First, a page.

The blog reviewed here is ‘Brain Windows‘ by Dr Andrew Hines.
Appearance and Design
There is an outer grey background with a central white background. The black title pane features brain-related photos and micrographs. The articles are typically several paragraphs long, referenced and feature illustrative photos or micrographs. Comments are enabled and articles also use category tags. In the right hand pane, there are links to other blogs, labs, recent posts, comments. Articles are indexed according to categories but I wasn’t able to identify a chronological index at the time of writing.
The blog is described in the about section thus:-
‘Brain Windows is a blog devoted to reporting, analyzing and interpreting the latest results in the field of brain imaging technologies, particularly at the levels of systems, circuits, single cells and below‘
In this post for instance, a new experimental technique is described which is quite esoteric and was undertaken in hippocampal neurons. The hippocampus is an area that plays an important role in the pathology of Alzheimer’s Disease and therefore this area of research may directly or indirectly have applications in this area. A number of the articles are highly specialised and will probably appeal to a highly selective audience. However there are other articles such as this which features notes taken at meetings giving a broad overview of some of the research that has been presented. Hines explains the methodology in this PNAS paper and I was able to understand most of it, which is testimony to his skills given that my unfamiliarity with this specialised area of complex and highly technical research. Hines looks at another PNAS paper in this article which in contrast is a top-down computational model by Edelman and colleagues. There are links to a number of movies on cellular biology here.and also in this post (this one worked in my browser without the need for further plug-ins). An interesting philosophical concept is discussed in this article – can a biologist reverse engineer a radio. This was a particularly useful post and the issue of how to rapidly get up to speed in a very specialised area is an important one.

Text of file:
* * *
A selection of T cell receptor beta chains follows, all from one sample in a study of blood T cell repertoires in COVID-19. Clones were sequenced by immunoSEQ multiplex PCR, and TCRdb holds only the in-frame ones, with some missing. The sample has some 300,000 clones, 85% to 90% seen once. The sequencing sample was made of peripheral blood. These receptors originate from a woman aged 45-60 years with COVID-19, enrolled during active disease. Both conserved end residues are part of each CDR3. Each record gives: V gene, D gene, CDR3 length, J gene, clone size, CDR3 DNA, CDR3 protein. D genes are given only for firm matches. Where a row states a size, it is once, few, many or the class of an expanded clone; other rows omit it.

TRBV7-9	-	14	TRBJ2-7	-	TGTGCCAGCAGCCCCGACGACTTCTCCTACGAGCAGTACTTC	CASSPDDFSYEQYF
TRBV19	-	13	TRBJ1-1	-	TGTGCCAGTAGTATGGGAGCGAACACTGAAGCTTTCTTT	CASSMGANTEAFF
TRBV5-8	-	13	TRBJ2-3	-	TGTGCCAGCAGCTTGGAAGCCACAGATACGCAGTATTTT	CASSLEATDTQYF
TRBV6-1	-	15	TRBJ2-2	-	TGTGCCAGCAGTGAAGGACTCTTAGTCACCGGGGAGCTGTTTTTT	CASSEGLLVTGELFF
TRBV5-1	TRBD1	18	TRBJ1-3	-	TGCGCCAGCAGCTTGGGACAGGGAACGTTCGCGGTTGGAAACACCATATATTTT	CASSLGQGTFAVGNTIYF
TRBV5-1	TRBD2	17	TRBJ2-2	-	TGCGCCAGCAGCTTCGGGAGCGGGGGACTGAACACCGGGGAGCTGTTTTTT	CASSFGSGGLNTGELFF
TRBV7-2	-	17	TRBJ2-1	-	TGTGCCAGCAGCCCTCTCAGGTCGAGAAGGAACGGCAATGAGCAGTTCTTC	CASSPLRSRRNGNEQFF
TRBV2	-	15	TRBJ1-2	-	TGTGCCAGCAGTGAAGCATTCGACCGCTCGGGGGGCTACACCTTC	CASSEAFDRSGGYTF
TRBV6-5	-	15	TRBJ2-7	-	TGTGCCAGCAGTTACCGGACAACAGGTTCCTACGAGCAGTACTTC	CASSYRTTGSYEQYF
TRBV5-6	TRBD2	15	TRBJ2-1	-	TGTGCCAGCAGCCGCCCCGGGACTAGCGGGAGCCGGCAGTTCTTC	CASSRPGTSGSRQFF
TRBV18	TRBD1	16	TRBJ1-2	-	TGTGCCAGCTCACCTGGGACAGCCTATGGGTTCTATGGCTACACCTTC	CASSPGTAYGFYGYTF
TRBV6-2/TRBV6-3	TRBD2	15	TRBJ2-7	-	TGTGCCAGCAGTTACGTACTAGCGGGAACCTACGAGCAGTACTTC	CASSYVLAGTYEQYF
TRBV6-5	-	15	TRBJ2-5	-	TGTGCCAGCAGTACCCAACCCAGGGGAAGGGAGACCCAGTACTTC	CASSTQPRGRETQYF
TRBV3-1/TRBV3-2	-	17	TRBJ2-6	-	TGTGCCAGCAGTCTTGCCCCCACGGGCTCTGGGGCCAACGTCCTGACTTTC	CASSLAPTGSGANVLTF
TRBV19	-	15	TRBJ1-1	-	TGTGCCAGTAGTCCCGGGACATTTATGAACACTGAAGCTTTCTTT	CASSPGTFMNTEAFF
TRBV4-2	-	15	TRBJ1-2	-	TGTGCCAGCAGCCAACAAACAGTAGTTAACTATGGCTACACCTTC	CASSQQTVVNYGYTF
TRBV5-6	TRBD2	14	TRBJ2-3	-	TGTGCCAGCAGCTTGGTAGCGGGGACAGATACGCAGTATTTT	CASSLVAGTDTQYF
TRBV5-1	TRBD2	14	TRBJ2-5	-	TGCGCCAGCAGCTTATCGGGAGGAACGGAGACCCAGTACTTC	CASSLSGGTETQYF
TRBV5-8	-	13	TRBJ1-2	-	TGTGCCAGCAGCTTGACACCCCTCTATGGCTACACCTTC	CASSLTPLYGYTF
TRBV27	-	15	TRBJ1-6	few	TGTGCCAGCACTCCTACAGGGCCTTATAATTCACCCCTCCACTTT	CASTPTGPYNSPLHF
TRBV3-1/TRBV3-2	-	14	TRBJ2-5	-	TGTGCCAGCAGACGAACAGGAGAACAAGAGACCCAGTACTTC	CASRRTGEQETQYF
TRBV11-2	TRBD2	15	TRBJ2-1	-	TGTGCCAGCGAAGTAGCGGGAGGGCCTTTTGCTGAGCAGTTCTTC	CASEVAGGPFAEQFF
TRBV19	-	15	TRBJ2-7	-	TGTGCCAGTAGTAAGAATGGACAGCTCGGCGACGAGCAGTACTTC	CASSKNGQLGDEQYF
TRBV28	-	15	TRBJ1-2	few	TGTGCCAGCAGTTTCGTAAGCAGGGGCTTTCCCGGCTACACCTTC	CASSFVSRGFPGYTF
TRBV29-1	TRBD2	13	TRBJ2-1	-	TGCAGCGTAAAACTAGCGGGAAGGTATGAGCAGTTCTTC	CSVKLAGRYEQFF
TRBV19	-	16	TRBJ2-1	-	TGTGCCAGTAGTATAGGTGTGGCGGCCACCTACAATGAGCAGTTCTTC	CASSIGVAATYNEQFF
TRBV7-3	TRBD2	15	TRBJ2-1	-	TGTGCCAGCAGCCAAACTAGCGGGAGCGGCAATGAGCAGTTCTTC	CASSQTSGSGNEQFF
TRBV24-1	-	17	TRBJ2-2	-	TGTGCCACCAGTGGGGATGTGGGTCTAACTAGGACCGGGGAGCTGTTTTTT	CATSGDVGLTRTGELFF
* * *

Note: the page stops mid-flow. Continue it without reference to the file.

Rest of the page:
I thought this was well written and that many of the posts are highly specialised. I particularly liked the posts which explained tricky experiments in detail as well as the links to resources that are useful to readers such as myself with a limited knowledge of this area of research i.e videos and review articles.
You can find an index of the site here. The page contains links to all of the articles in the blog in chronological order.
You can follow ‘The Amazing World of Psychiatry’ Twitter by clicking on this link
You can listen to this post on Odiogo by clicking on this link (there may be a small delay between publishing of the blog article and the availability of the podcast).
You can follow the TAWOP Channel on YouTube by clicking on this link
If you have any comments, you can leave them below or alternatively e-mail firstname.lastname@example.org
The comments made here represent the opinions of the author and do not represent the profession or any body/organisation. The comments made here are not meant as a source of medical advice and those seeking medical advice are advised to consult with their own doctor. The author is not responsible for the contents of any external sites that are linked to in this blog.